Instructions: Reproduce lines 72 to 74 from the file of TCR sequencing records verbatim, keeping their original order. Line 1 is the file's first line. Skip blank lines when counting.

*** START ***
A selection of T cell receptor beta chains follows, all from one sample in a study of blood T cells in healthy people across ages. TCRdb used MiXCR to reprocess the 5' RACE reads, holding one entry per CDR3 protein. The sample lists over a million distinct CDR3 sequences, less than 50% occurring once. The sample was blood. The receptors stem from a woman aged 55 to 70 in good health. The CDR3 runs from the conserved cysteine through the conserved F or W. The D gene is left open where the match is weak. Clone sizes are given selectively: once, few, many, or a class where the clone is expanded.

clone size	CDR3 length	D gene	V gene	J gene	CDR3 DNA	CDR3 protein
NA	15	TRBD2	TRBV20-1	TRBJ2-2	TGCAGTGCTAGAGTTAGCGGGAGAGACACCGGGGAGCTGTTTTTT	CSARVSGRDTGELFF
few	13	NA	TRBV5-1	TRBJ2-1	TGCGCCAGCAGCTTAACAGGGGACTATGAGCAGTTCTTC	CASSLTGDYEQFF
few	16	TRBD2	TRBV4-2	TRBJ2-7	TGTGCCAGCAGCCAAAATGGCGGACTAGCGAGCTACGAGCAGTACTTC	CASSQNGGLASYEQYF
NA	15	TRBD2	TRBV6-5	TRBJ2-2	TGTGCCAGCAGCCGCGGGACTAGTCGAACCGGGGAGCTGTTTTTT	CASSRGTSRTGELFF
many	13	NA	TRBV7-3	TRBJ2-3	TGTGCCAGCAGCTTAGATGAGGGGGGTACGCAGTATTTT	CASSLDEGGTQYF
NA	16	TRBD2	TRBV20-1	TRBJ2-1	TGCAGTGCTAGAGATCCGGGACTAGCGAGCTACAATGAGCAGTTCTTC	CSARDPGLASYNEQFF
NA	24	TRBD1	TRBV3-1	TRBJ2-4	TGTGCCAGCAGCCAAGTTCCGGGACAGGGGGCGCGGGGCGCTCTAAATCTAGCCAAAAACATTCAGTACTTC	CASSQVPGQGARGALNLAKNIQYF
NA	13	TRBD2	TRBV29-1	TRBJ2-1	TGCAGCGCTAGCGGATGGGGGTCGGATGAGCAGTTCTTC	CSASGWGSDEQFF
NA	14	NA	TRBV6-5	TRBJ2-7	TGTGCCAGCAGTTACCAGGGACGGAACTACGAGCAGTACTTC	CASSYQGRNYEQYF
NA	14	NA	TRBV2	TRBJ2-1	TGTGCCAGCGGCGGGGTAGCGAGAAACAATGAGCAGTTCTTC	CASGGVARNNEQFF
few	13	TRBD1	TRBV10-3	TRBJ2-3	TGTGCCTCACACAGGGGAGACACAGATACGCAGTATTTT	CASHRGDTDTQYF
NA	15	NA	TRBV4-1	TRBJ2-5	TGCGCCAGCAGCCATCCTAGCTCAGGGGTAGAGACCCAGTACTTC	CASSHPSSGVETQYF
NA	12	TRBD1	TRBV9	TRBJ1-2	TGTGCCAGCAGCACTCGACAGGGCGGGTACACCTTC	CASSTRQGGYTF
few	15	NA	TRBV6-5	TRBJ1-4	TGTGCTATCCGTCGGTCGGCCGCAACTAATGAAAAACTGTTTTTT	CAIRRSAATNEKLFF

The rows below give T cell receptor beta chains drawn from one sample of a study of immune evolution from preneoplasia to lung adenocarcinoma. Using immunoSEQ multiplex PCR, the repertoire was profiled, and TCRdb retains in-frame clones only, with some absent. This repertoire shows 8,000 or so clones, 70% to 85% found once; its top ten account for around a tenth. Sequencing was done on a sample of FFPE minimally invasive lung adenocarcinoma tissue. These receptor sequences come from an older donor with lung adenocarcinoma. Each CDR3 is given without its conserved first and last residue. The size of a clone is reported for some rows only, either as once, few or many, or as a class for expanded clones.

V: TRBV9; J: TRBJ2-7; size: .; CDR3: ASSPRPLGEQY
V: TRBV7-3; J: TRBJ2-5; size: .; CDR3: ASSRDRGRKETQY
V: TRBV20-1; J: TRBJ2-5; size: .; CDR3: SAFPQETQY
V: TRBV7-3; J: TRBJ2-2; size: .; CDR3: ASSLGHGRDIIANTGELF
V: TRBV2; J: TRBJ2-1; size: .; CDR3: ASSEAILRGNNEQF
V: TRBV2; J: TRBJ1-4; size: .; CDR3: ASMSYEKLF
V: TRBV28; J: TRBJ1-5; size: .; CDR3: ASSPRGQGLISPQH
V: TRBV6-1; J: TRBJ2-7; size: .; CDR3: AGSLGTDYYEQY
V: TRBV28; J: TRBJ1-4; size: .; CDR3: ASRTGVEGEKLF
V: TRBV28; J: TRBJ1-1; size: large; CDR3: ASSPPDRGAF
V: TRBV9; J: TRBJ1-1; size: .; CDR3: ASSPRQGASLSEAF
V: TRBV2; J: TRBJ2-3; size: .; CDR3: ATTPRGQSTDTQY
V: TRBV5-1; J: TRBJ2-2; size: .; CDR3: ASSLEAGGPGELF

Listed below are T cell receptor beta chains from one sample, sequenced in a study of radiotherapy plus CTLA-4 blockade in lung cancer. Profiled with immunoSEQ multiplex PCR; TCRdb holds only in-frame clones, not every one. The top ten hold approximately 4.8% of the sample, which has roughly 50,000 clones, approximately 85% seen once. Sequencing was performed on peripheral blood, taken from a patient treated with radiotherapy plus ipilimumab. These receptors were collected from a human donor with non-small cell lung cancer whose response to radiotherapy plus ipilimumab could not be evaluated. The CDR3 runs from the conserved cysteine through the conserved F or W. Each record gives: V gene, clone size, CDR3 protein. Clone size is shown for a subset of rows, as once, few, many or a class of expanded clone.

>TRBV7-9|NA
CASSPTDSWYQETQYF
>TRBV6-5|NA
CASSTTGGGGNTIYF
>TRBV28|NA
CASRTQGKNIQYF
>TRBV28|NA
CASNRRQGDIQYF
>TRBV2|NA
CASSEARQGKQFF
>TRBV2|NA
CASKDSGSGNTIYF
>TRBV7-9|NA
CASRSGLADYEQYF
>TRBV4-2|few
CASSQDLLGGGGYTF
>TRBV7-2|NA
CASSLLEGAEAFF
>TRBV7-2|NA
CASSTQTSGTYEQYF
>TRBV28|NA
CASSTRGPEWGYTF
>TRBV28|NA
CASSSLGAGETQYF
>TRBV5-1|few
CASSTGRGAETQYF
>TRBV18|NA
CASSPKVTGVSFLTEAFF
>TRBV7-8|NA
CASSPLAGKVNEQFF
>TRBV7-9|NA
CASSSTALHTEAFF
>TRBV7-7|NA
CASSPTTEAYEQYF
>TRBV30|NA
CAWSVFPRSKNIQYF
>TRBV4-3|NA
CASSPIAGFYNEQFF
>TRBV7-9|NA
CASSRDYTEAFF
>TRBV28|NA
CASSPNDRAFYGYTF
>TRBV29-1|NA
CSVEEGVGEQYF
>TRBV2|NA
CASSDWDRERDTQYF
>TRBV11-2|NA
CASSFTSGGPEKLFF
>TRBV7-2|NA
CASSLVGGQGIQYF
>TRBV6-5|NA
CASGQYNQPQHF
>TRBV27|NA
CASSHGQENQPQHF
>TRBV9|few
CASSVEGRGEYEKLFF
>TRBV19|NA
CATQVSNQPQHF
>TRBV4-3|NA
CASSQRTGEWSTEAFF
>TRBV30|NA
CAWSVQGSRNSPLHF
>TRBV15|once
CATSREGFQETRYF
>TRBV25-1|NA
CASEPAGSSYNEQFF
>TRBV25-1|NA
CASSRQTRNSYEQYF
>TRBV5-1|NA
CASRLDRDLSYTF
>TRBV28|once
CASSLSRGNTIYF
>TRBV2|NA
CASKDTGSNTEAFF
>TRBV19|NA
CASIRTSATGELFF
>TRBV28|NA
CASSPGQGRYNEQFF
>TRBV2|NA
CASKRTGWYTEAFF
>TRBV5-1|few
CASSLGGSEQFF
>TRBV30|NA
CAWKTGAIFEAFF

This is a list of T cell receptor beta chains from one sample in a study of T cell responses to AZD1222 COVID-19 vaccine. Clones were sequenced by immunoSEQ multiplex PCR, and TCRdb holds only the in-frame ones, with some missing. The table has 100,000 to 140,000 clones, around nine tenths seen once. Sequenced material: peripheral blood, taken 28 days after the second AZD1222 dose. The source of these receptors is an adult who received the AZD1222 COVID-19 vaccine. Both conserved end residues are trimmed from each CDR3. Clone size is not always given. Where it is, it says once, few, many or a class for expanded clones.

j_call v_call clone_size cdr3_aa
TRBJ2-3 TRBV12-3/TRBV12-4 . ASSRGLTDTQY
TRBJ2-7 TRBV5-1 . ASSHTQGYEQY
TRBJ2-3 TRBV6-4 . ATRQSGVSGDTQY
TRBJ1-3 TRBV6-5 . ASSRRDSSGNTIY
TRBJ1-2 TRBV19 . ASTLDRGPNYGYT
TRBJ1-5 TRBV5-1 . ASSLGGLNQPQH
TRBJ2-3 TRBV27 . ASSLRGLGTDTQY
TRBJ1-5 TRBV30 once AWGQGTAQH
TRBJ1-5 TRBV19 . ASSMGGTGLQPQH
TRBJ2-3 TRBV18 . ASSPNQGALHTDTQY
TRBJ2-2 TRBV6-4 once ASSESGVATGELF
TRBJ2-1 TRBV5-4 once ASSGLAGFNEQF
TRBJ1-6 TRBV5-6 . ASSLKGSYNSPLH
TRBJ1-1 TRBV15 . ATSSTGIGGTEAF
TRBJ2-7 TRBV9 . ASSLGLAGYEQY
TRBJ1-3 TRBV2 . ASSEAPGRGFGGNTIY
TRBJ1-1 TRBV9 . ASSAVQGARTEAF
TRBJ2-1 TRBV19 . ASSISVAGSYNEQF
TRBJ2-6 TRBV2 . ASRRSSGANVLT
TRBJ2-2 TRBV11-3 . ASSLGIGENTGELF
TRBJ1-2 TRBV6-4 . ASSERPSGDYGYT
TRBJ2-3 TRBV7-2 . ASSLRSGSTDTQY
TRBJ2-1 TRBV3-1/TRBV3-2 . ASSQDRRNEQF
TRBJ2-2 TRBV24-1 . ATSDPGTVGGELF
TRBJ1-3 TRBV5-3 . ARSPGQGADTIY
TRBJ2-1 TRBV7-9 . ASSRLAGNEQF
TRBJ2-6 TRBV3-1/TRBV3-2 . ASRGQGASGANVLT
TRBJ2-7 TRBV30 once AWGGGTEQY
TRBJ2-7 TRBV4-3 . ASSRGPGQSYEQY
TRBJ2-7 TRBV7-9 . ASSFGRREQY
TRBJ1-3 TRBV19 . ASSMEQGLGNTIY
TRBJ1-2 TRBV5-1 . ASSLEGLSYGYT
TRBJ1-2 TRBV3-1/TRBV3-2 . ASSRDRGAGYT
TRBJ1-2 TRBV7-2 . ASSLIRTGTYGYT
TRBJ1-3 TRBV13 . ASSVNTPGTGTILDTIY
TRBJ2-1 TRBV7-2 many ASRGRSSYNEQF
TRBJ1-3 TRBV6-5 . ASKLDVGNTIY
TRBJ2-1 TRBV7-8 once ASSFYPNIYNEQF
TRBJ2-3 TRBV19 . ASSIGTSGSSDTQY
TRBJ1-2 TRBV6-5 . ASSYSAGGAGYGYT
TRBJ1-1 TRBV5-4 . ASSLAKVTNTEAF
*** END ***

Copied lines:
>TRBV28|NA
CASSPNDRAFYGYTF
>TRBV29-1|NA